FWW is trying to increase consumer protection language; support efforts by small farmers to sell locally, for example, by making food stamps usable at farmers’ markets; and highlight the availability of foods with high nutritional value to counter trends toward obesity. “We’ve tried to gather 10,000 signatures statewide, and we’re just about there.”
Starting in September, Hector assumed the position of Central Valley regional organizer for the ACLU. While his main responsibility will be to implement national campaigns, especially through a presence in local schools, he looks forward to working closely with the local chapter on the issues it is emphasizing, such as the rights of the homeless and oversight of the police.
But while excited by these opportunities to implement the values he has come to espouse, Hector also reflects on the costs of activism. “I’m grateful to have been led in directions taking me outside the circle of my family and peer group, but I think also of wanting to marry and raise a family, and I’m a little perplexed at how to manage it all.”
Seeing his own conflicted feelings, he worries that many of his peers may lack the commitment to make the changes needed for society to survive. “We’re acculturated to quick gratification, not the long haul.”So his urgent request to each of us is, “Find something you want changed and make it your passion. Find how to make change right where you stand…and at the very least, change yourself to not have a negative impact on your environment.”
Meanwhile, he has nothing but thanks for those who have given him a bedrock of values and wisdom to build on. He speaks especially of his mother Jessica and grandmother Manuela; writers Jack Forbes and Vine DeLoria, Jr.; and local organizer Darrin Williams and family. To all appearances, Hector is a worthy descendant in this lineage.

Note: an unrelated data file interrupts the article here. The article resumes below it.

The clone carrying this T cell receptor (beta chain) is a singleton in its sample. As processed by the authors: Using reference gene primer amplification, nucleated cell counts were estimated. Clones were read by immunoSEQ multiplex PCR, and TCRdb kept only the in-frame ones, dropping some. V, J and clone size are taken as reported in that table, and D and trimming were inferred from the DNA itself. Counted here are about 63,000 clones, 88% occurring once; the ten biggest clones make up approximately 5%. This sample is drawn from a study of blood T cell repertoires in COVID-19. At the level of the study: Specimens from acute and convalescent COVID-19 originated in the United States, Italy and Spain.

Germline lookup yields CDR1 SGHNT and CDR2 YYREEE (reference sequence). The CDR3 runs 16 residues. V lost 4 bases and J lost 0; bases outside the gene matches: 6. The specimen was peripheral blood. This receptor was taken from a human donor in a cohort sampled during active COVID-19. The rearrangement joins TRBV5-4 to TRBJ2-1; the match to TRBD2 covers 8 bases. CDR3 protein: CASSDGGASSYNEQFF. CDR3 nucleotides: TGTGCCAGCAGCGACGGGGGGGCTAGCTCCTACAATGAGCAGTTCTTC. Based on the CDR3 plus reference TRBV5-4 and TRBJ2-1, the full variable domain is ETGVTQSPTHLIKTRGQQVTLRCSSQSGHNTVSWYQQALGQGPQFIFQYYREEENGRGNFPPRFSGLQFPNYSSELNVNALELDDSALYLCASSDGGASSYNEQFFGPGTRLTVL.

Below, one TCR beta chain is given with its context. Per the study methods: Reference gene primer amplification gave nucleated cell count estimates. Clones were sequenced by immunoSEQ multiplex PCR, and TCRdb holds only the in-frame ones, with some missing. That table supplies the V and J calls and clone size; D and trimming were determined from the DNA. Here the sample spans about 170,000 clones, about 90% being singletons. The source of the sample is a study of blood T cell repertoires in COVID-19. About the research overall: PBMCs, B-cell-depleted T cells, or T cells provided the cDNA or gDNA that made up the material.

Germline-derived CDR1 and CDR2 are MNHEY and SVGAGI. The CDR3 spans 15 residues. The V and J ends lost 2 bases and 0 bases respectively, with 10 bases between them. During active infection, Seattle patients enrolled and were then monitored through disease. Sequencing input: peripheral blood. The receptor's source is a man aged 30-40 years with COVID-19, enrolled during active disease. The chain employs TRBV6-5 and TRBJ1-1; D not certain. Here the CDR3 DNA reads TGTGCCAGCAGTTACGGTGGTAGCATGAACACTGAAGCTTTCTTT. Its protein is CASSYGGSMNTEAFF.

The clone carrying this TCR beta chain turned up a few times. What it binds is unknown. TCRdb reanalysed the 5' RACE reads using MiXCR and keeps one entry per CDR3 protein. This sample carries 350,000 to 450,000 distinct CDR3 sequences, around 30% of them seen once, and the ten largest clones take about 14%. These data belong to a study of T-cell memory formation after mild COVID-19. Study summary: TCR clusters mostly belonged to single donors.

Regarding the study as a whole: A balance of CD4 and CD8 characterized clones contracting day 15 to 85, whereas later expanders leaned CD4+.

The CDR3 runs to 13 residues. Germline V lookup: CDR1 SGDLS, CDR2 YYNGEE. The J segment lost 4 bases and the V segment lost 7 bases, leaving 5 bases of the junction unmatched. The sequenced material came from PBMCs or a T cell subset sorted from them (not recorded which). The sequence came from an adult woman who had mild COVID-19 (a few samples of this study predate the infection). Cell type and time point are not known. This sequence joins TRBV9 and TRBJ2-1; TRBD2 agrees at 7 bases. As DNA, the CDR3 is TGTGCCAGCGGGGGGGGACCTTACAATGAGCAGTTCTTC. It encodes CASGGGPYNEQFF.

Hector can be reached at firstname.lastname@example.org.
Richard Stone is on the boards of the Fresno Center for Nonviolence and the Community Alliance. Contact him at email@example.com.
Name: Hector Cerda
Ethnic identity: Apache/Purepecha
Religious identity: Spiritual
Political identity: “Bachelor seeking marriage”
Fresno hangouts: CSU campus, downtown
Inspiration: Homeless survivors
Motto: Via Lila Watson, “If you’ve come to help me, you’re wasting your time; if you’ve come because your liberation is bound up with mine, let’s work together.”
Non-political interest: Native American ceremony
Unexpected pleasure: old 1980s video clips on YouTube
Author’s note: After December, I will “retire” the Credo/Grassroots Profile column, which has been appearing since 2005—more than 80 pieces all together. It feels like time for a change. The plan is to start a new series in 2012 to be called “In the ’Hood,” recording a tour of a neighborhood conducted by a local resident—such as you. The thought is that, although there is undoubtedly a citywide “Fresno culture,” much of the quality of our lives is equally defined by the small neighborhoods we live in. I think our readers would be interested to see the variety of urban lifestyles within the metropolitan area of Fresno/Clovis.
To succeed, I’ll need volunteer docents to describe a neighborhood’s character, take me around to the high- and low-lights, and introduce me to the locals. If you’d like your neighborhood considered for inclusion, contact me at firstname.lastname@example.org or 559-266-2559.